As New Jersey students prepare to head back to school in a few weeks for full time in-person instruction, they'll be needing backpacks filled with books and supplies. But if the bag is not packed correctly, the weight of it can cause muscular injuries to a child's back, neck and shoulders.

What kind of a backpack should a child have?

Dr. Jeannine Baer, New Jersey chiropractor and a member of the Association of NJ Chiropractors (ANJC) the state association of NJ, said kids should be getting a backpack with two shoulder straps, back padding and multiple compartments to allow for good distribution of the weight of items throughout the backpack.

How should a backpack be properly packed?

Kids have a ton of stuff to bring to school so that's where the multiple compartments come into play. Baer said pack the heavy, large items towards the back of the backpack where it's going to be sitting closest to the child's back. So, laptops, tablets, notebooks, binders and books should go in that large big compartment.

Then smaller and pointier items such as pens, pencils and compasses should be packed as far away from the student's back as possible, usually in the front compartment.

Other items can fill in such as lunch, gym clothes and water bottles, she added. They can put in a separate middle apartment. Sometimes the backpack has netted pockets on the side which are perfect for water bottles, a pack of tissues or nowadays, a mask.

How should the backpack be properly carried?

"The backpack should be carried on the back using both shoulder straps, no ifs, ands and buts. That should really be enforced," Baer said. It should never be slung over one shoulder, even if it looks cooler.

Adjust the shoulder straps so the backpack sits one or two inches below the waist. If the backpack sits too low, the child may tend to bend forward to compensate and carry the backpack which can affect his or her posture and muscles.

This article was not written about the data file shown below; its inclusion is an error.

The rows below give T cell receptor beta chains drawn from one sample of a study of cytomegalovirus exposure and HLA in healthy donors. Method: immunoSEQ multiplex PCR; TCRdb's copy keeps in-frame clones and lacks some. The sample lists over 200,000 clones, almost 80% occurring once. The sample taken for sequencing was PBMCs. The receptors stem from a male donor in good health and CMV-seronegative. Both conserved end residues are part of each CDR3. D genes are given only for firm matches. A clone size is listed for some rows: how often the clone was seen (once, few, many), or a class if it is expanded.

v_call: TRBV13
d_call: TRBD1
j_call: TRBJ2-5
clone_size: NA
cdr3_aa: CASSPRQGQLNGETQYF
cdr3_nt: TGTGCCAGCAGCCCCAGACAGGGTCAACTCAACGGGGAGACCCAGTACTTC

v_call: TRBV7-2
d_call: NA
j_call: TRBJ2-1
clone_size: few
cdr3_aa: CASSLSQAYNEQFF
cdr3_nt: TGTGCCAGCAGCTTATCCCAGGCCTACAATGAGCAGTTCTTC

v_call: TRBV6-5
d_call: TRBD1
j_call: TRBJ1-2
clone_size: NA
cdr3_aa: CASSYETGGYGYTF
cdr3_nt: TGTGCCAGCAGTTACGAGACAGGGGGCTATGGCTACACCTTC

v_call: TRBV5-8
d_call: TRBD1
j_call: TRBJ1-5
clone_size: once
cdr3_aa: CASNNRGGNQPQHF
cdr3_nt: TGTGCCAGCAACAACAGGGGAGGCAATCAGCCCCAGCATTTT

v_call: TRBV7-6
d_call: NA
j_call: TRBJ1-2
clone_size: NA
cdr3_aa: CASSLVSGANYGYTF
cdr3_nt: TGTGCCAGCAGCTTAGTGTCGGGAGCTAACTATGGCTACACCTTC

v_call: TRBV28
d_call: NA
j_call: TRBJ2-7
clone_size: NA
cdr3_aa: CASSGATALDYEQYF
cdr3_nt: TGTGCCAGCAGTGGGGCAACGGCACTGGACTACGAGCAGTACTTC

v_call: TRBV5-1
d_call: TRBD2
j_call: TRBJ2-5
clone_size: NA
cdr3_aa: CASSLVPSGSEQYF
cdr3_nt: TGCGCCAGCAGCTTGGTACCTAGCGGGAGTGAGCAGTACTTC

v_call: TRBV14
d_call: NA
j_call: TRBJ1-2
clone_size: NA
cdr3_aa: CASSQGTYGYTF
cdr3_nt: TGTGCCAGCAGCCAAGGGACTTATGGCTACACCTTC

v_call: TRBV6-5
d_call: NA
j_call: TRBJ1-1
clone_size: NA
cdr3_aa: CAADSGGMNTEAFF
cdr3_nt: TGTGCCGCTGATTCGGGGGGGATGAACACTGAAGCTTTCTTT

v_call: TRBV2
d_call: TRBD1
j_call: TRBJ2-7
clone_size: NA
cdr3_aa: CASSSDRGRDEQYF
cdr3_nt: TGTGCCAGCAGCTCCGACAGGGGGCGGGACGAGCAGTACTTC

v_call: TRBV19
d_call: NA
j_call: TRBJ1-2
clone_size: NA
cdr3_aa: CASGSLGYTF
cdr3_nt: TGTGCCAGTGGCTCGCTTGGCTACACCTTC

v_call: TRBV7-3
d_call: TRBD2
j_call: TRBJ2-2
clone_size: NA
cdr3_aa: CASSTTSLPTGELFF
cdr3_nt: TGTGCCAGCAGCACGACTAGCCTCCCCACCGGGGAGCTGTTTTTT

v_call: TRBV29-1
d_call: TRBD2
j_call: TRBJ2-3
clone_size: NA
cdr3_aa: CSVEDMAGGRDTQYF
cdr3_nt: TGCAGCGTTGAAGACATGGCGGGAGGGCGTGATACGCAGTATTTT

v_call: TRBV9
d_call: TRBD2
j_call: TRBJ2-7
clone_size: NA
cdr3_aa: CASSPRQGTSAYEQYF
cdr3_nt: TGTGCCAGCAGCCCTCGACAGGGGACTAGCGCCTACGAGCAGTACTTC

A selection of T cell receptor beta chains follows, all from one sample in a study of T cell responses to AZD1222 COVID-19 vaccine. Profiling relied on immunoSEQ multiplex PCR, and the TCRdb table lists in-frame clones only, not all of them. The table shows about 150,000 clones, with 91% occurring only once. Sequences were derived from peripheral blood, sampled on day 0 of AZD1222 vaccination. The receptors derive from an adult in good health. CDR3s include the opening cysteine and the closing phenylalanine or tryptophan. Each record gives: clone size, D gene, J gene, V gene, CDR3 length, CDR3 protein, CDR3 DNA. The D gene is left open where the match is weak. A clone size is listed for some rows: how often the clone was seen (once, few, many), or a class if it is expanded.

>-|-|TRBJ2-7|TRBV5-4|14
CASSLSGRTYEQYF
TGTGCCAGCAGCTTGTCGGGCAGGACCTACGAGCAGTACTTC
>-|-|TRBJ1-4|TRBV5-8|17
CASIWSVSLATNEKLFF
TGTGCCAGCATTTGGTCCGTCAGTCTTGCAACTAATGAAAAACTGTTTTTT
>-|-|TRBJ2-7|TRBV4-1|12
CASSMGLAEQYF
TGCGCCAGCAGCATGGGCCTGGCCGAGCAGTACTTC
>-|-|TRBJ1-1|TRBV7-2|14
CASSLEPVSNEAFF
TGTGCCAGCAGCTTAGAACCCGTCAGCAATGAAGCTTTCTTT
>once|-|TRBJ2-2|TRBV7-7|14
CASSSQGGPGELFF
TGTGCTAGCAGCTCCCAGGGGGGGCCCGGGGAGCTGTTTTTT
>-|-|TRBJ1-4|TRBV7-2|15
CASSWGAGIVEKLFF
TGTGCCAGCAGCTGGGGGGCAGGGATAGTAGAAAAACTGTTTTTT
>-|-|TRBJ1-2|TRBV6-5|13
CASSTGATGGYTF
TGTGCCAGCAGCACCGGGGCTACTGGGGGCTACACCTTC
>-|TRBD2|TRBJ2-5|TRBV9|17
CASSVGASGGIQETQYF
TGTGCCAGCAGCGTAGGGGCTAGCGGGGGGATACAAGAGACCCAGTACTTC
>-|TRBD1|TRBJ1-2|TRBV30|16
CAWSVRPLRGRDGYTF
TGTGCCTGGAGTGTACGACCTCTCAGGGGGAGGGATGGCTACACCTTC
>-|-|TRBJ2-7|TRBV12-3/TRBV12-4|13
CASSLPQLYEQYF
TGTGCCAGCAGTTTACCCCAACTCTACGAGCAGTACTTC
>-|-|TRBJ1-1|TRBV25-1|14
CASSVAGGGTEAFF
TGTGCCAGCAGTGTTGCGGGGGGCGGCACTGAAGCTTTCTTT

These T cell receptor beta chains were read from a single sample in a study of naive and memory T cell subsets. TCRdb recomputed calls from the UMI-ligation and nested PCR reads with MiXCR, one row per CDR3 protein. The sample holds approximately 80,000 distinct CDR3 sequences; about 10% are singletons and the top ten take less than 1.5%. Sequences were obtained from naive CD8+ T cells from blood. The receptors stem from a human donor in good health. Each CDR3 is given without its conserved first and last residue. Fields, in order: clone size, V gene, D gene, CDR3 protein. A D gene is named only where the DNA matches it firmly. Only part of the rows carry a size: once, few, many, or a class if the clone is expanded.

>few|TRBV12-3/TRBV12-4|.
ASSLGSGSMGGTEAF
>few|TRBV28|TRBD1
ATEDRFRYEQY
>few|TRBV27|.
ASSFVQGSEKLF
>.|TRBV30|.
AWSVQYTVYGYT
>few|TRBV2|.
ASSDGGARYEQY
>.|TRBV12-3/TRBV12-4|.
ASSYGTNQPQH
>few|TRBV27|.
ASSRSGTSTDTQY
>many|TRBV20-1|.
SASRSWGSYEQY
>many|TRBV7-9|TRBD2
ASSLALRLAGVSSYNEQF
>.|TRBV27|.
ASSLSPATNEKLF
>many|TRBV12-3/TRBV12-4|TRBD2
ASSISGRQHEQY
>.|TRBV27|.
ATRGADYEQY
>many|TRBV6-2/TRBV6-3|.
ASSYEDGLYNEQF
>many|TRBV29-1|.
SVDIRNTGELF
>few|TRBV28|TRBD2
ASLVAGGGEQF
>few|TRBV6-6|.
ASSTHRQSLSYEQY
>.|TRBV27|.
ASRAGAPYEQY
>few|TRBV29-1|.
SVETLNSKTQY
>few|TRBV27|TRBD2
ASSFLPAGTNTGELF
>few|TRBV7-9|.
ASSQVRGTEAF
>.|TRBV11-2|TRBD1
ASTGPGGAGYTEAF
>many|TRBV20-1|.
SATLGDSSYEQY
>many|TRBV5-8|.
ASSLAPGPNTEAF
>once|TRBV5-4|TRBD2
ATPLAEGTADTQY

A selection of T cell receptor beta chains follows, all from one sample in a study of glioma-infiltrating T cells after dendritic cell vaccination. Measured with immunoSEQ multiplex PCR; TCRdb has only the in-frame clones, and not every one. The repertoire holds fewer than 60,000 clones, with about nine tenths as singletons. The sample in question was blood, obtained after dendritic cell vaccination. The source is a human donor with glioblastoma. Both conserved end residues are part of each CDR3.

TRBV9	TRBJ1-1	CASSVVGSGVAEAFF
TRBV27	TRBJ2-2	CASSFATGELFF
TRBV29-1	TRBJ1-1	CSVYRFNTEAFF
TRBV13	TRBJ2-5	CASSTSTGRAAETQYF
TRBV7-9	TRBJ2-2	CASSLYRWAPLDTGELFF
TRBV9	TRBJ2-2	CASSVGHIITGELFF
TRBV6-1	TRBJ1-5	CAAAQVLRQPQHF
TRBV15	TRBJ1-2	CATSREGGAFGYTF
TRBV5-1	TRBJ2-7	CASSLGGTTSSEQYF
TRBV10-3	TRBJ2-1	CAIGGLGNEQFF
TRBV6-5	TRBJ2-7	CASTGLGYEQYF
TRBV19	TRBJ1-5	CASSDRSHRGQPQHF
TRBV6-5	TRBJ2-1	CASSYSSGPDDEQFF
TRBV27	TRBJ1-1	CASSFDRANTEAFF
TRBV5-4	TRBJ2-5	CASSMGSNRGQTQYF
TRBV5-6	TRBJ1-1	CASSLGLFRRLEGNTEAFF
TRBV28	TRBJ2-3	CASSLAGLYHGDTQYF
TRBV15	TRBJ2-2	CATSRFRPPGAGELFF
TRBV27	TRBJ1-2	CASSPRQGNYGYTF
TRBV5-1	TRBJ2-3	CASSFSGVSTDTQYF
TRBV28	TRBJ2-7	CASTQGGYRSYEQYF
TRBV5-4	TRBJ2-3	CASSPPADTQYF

How can one tell if the backpack is too heavy?

Dr. Baer said this involves a bit of math but don't panic, it's not difficult. First, weigh the fully loaded backpack. Then weigh the child. Divide the weight of the backpack by the weight of the student. Take that decimal number and multiply it by 100 for a percentage. This is the percentage of the student's body weight that the backpack weighs.

If the backpack is 10% or less of a child's body weight, then it's in the green zone, Baer said. That means a child is good to go. Head off to school.

If the backpack weighs between 10% and 15% of a child's body weight, it's in the yellow zone. Caution. Make sure the child is not adding more weight to the backpack.

If the backpack weighs more than 15% of a child's body weight, then stop. That's the red zone. The bag is way to be heavy to be taken to school. Remove some items that the student can carry in their arms instead, such as a binder, a couple of notebooks or a lunch. That will help reduce the bag's weight and get it out of the red zone.

What are some injuries a child can endure due to a heavy backpack?

Baer said the injuries she sees due to a heavy backpack are repetitive stress injuries because kids carry these bags on a daily basis. Common injuries include muscular aches and muscular pains especially in the upper back area. Occasionally she'll see muscular spasms which can be very painful if the backpack is too heavy. There can also be changes to a child's posture and even puncture injuries from pencils and compasses if those items are in the bag next to the child's back. Tingling or numbness in the hands and arms and lower back are also common.

"These issues, though, respond and resolve very well when we apply the recommendations we've made to carrying the backpack, checking the weight of the backpack and how to wear it properly," Baer said. These will hopefully reduce and eliminate those effects and prevent them from happening in the first place.

She also said that chiropractors from around the state have collected and donated approximately 700 backpacks for the JerseyCares School Supply Drive. Included in each backpack are the safety recommendations and info discussed.

See How School Cafeteria Meals Have Changed Over the Past 100 Years

Using government and news reports, Stacker has traced the history of cafeteria meals from their inception to the present day, with data from news and government reports. Read on to see how various legal acts, food trends, and budget cuts have changed what kids are getting on their trays.

More From New Jersey 101.5 FM